1. Strategic Plan — The election of a KLPD trustee is about a whole lot more than the future of the Mousam River dams. KLPD is very important in our community. To ensure that KLPD remains independent of CMP and open for business long into the future, the plan must be based upon changing market conditions. We should implement the plan and consider extending the benefits of KLPD service to all of Kennebunk. That’s sound leadership. As a Trustee of KLPD for five years, I have learned that small “consumer owned” non-profit utilities like KLPD have the most to offer their customers and we face the biggest threats. Public power companies, unlike global utilities, have little market power. Electric technologies and markets are changing quickly, and they are complex. We do not yet know the full local market impact of solar technology, electric heat pumps, battery storage, distributed power, electric vehicles and new forms of power production and distribution. So, management must use our small staff prudently, complete KLPD’s strategic plan, adopt the right strategies and spend and invest wisely. And, trustees should guide this initiative with ongoing public comment and involvement.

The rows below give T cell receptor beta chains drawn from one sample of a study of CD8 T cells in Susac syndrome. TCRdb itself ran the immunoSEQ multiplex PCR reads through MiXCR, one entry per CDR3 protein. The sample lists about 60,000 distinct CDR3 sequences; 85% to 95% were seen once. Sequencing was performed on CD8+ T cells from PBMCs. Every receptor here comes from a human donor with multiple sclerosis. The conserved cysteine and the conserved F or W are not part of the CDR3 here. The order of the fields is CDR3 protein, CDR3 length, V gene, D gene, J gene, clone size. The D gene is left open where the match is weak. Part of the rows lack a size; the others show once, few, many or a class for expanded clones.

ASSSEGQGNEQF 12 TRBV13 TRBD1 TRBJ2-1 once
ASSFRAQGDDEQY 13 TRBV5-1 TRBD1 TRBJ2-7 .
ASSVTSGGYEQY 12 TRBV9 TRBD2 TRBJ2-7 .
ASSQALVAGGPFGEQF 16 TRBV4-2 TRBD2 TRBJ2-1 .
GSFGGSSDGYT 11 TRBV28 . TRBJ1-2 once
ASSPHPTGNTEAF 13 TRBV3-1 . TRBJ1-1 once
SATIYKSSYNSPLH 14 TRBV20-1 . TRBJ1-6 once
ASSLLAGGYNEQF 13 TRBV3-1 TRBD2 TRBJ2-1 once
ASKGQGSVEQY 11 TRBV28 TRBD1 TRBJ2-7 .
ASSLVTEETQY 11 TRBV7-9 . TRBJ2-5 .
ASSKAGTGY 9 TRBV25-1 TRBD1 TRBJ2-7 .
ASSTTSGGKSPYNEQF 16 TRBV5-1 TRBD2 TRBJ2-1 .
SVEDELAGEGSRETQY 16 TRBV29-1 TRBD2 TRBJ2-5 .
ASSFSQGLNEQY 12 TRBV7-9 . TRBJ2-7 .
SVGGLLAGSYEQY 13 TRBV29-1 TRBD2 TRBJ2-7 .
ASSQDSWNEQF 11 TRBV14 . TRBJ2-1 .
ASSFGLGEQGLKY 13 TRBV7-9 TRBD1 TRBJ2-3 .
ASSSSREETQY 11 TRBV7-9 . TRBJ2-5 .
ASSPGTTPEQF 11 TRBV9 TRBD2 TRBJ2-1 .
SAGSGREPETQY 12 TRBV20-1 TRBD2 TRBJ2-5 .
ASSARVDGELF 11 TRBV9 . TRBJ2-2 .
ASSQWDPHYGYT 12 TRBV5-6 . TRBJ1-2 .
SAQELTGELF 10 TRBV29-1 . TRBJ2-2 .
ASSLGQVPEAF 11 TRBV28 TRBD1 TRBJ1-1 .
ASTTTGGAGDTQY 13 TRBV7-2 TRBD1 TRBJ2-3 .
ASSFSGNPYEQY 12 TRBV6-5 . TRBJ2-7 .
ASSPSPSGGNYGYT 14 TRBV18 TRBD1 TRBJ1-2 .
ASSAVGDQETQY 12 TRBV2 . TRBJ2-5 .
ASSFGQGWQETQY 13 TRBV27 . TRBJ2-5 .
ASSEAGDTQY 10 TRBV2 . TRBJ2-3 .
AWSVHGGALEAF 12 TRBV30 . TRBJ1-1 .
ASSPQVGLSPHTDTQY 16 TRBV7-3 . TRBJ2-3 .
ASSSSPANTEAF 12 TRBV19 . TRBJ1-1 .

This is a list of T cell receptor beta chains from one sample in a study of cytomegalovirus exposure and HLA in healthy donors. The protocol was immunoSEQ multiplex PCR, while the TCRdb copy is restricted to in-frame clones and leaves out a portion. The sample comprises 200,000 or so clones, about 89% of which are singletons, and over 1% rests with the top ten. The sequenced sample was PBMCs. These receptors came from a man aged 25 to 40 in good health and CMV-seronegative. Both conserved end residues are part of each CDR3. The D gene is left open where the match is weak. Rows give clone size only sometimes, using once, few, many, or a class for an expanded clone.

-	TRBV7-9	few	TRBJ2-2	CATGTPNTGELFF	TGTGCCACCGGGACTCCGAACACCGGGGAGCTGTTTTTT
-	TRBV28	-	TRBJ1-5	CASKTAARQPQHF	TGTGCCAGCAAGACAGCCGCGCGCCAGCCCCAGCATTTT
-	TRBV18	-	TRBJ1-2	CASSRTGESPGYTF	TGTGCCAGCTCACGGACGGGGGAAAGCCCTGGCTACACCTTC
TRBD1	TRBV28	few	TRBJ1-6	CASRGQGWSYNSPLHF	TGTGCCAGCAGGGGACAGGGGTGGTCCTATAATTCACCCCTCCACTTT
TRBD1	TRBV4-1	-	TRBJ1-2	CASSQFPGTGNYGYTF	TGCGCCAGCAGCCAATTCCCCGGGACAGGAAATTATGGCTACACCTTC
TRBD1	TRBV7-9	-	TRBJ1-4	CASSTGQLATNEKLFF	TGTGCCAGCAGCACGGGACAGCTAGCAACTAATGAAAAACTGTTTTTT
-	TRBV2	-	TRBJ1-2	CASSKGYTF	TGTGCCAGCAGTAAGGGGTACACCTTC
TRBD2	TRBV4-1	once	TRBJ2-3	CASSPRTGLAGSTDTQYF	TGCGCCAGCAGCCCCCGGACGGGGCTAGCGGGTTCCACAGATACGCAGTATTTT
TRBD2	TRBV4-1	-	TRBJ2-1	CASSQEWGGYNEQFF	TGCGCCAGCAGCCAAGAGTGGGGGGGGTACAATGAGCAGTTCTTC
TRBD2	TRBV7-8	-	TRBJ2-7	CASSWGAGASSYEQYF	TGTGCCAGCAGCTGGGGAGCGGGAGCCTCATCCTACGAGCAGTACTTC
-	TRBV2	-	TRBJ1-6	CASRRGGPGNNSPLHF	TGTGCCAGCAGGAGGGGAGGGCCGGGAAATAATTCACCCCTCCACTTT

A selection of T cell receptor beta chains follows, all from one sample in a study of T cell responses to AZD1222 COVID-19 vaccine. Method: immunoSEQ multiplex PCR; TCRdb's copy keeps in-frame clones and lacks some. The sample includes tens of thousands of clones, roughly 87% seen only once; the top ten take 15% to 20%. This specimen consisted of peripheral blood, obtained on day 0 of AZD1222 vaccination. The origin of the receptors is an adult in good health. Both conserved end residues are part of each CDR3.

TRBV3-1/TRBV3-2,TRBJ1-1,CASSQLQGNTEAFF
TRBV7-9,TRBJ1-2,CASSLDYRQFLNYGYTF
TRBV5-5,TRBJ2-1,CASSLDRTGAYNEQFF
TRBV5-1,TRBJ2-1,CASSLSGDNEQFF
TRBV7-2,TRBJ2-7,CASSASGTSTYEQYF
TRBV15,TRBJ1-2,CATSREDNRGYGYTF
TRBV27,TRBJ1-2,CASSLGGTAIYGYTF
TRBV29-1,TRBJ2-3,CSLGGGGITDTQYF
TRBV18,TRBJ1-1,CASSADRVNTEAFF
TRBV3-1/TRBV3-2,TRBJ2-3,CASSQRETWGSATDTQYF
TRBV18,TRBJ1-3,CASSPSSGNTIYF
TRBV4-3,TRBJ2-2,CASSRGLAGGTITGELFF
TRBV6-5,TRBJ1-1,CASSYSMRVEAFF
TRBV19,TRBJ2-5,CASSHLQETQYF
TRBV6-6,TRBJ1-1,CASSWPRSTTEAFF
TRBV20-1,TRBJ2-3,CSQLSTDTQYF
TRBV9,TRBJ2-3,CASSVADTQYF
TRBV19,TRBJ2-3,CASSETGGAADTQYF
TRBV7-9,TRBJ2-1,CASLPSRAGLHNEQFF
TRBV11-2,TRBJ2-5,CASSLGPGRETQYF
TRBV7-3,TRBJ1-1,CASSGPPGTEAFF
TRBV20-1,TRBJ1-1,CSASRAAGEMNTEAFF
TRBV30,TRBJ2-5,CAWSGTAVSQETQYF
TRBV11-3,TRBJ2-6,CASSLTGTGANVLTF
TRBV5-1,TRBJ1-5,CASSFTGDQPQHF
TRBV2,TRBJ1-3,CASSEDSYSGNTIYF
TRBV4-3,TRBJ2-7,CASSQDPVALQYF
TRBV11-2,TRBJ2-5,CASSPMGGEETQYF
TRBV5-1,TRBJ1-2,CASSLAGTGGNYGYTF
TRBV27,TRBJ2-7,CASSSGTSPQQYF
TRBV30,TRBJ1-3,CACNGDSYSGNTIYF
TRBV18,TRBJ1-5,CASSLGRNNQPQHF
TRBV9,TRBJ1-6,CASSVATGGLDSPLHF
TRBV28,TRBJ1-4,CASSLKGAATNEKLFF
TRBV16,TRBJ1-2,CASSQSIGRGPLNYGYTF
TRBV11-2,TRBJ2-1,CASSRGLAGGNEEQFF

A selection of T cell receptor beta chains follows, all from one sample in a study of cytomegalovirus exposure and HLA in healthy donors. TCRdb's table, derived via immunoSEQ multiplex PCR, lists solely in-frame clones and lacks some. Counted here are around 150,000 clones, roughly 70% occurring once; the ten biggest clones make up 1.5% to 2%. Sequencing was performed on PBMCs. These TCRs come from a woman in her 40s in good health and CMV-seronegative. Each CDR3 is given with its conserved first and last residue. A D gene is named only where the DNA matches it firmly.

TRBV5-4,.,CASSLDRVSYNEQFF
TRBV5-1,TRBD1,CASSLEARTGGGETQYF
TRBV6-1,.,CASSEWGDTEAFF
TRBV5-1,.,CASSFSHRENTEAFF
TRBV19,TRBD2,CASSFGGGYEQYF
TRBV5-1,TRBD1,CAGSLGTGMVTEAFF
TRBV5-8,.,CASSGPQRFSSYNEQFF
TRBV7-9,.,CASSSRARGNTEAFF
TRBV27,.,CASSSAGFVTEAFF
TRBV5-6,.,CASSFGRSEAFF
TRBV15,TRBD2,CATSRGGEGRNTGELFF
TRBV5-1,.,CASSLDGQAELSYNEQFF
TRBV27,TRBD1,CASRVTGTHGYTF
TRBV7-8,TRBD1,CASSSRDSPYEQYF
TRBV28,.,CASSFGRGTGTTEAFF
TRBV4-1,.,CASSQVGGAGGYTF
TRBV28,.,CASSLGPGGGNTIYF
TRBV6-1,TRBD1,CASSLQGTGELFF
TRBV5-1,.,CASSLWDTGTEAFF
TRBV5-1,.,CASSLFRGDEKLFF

2. Mission fulfillment — We must focus on safety and maintain our exemplary safety record, improving safety training, and protecting our staff and customers. We must reliably provide electricity, reduce the risk of blackouts, build redundancy into all of our systems, maintain and upgrade to a SMART Grid, and invest to replace the Water Street substation, which is near the end of its life. Under my leadership, as President, KLPD has become more energy independent by contracting to install this year a large (3MW) utility scale solar power plant near the West Kennebunk substation. It will deliver 4 percent of our power needs and is estimated to save customers about $1,347,000 over its lifetime. We should expand cheap, local renewable power as one strategy. As President, I led the renegotiation of our power supply contract with NextEra, and we have already saved about $1,936,000 for our customers. Savings will continue until the contract expires in 2020. We must secure our future power supply contract and ensure affordable future power. We can save more money with energy efficiency initiatives and strategies to reduce expensive peak power demand, putting customers in charge.